I try not to base my characters on real people, though I might borrow small details from real life: a look or gesture, a turn of phrase or manner of speech, sometimes an encounter. For example, there’s a scene in my second novel, The Half-Child, where Australian PI Jayne Keeney plays pool with a couple of US Marines in Thailand, which is heavily based on a journal entry I made after playing pool with a group of US Marines in Hanoi in 1996.

How do you keep your readers in suspense?

Ways to heighten tension in crime fiction include: throwing obstacles in your protagonist’s path; putting them in harm’s way; killing off a character; raising doubts about the reliability of a character; and the use of red herrings (distractions) and plot twists. Suspense is also created by showing rather than telling the reader what is happening, leaving it to their imagination to fill in the blanks. Implied violence – or the aftermath of violence – can often be more terrifying than violence described in graphic detail. I’ve used all these techniques and more in my own novels to keep readers in suspense. I’ve also learned to ‘kill your darlings’ to maintain tension and pace.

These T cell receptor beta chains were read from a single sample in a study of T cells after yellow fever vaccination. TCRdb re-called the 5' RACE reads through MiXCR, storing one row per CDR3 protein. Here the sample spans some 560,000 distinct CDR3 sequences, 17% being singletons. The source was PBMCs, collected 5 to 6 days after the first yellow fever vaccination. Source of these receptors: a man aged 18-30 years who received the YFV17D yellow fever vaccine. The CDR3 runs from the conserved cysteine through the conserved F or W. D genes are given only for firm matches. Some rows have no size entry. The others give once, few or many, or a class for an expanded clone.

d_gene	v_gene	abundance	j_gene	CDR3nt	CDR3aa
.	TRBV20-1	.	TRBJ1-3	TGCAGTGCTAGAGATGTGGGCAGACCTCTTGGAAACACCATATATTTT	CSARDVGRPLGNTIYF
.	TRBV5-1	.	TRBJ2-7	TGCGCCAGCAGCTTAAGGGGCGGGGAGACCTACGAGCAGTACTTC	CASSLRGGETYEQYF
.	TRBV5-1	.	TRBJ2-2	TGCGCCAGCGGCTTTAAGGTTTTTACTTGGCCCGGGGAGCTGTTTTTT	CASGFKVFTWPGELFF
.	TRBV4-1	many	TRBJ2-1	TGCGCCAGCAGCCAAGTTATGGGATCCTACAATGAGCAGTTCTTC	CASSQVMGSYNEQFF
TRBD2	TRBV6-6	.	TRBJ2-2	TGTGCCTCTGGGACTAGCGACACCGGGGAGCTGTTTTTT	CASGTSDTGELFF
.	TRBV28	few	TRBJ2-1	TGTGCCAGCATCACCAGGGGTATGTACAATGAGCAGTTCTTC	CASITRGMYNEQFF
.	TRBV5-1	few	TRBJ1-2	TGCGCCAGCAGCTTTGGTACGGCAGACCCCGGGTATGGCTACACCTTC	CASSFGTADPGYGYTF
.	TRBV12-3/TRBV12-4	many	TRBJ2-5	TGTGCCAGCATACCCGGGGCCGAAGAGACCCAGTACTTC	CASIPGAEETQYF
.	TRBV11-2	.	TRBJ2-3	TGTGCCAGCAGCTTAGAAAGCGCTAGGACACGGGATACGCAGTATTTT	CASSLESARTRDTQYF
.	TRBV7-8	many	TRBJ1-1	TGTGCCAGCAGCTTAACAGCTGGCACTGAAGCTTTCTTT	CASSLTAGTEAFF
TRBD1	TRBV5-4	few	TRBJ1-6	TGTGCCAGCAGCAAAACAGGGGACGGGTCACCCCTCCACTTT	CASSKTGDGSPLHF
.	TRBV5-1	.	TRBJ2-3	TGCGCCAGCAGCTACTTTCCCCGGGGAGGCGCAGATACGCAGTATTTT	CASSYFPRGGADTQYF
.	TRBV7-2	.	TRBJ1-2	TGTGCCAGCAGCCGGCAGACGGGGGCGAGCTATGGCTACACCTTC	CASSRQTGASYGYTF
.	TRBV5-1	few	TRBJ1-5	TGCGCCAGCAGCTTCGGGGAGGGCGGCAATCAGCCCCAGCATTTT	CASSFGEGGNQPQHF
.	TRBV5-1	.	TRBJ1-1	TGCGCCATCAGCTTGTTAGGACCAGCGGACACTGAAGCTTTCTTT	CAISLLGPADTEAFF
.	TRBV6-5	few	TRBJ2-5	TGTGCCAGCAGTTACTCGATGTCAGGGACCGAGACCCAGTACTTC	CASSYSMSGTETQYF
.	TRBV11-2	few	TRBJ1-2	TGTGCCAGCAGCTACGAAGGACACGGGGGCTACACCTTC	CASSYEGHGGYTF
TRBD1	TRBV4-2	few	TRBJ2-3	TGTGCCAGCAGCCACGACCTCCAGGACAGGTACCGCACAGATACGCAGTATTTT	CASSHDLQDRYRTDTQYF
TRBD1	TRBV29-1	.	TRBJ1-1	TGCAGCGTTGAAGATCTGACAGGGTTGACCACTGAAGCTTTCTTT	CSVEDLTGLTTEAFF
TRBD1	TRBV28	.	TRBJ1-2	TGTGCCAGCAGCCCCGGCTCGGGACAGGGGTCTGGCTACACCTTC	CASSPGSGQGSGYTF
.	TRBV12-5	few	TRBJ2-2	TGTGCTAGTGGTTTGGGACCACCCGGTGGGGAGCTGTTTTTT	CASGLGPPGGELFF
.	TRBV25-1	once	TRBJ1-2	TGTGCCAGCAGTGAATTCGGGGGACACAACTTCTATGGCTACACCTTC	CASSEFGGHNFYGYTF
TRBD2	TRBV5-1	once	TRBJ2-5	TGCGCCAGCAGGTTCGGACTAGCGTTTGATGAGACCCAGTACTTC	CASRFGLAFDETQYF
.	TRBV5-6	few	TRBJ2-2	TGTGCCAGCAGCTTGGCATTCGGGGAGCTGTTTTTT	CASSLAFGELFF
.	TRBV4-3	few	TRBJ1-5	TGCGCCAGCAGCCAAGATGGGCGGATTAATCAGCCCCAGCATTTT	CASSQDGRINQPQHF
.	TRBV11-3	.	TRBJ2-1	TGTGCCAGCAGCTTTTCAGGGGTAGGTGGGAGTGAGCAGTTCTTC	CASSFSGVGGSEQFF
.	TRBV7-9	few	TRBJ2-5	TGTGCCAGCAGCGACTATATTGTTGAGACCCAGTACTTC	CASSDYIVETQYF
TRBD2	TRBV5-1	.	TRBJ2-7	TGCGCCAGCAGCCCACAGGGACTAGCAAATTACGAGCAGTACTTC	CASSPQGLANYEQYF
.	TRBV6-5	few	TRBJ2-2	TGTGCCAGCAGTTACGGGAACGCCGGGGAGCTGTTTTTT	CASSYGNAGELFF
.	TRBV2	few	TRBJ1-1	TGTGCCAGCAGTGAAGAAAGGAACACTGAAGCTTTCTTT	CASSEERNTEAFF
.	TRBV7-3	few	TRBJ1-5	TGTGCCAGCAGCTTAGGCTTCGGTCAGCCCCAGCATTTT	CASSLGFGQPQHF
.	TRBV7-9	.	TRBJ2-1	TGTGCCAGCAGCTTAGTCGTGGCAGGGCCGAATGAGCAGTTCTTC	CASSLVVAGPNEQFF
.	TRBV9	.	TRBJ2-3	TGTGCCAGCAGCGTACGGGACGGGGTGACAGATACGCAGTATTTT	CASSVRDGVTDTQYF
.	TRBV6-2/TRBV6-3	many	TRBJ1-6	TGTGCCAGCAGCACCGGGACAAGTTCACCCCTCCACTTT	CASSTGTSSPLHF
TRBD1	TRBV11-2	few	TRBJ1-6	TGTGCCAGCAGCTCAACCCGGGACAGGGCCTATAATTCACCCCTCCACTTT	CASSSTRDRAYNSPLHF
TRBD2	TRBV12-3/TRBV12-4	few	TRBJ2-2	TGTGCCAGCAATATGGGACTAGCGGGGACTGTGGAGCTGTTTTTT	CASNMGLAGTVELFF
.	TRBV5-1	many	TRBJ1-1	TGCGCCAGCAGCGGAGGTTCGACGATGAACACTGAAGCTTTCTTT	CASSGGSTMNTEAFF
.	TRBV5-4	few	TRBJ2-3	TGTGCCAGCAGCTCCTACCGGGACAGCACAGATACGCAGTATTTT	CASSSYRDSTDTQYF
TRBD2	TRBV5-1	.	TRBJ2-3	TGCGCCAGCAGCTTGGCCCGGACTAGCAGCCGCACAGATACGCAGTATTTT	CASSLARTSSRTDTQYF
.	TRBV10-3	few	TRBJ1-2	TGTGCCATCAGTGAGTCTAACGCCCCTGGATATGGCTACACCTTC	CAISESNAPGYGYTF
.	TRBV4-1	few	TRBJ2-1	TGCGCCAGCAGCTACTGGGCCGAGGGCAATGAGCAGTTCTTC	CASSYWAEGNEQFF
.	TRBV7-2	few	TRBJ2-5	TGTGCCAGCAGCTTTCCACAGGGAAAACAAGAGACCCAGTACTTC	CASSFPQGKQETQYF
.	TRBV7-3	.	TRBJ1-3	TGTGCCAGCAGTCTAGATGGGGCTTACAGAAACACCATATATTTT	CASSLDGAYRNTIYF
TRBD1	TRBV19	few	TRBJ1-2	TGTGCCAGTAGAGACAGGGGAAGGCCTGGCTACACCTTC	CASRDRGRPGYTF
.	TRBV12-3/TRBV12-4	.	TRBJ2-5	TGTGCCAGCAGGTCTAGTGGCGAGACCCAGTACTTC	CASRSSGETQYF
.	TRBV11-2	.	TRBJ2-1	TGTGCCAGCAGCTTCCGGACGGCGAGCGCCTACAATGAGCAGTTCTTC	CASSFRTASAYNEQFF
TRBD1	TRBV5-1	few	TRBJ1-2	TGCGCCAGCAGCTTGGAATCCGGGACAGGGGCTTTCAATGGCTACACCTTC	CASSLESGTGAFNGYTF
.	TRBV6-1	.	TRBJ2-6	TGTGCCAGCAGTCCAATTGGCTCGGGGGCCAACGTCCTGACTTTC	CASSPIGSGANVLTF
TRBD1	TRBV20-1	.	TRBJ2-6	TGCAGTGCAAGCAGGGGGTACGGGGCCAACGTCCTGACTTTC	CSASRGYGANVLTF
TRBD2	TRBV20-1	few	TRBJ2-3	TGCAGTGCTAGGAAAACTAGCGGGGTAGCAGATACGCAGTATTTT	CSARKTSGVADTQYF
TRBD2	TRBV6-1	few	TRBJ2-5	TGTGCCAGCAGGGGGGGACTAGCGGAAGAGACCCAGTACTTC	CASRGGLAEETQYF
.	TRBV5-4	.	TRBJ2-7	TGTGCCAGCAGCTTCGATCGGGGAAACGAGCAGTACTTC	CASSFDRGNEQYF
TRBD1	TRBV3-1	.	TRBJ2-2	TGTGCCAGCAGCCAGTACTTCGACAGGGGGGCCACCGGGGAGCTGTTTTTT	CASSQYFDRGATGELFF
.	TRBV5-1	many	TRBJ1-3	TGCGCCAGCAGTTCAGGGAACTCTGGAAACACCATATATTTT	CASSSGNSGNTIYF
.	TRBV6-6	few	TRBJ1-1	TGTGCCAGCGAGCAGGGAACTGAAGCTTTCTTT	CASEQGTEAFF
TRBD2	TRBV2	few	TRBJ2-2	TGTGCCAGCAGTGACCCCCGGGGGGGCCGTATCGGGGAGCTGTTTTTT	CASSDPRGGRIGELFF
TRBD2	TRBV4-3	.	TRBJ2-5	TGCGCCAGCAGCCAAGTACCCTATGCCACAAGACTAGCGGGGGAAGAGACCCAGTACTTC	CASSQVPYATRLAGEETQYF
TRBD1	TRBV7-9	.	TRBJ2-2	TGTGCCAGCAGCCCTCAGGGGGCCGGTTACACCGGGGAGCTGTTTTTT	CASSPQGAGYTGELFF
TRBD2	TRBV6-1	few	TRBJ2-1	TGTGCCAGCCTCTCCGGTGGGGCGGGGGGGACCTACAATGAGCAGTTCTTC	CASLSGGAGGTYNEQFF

What are you working on at the moment?

(*Smiles sheepishly and shuffles feet*) My current work in progress is not crime fiction but a literary novel about commercial surrogacy between Australia and Thailand, which I am writing as part of a PhD in Creative Writing. That said, I still find myself drawn to plotting techniques — rising tension, false leads, a climactic ‘big reveal’ — that I associate with crime writing.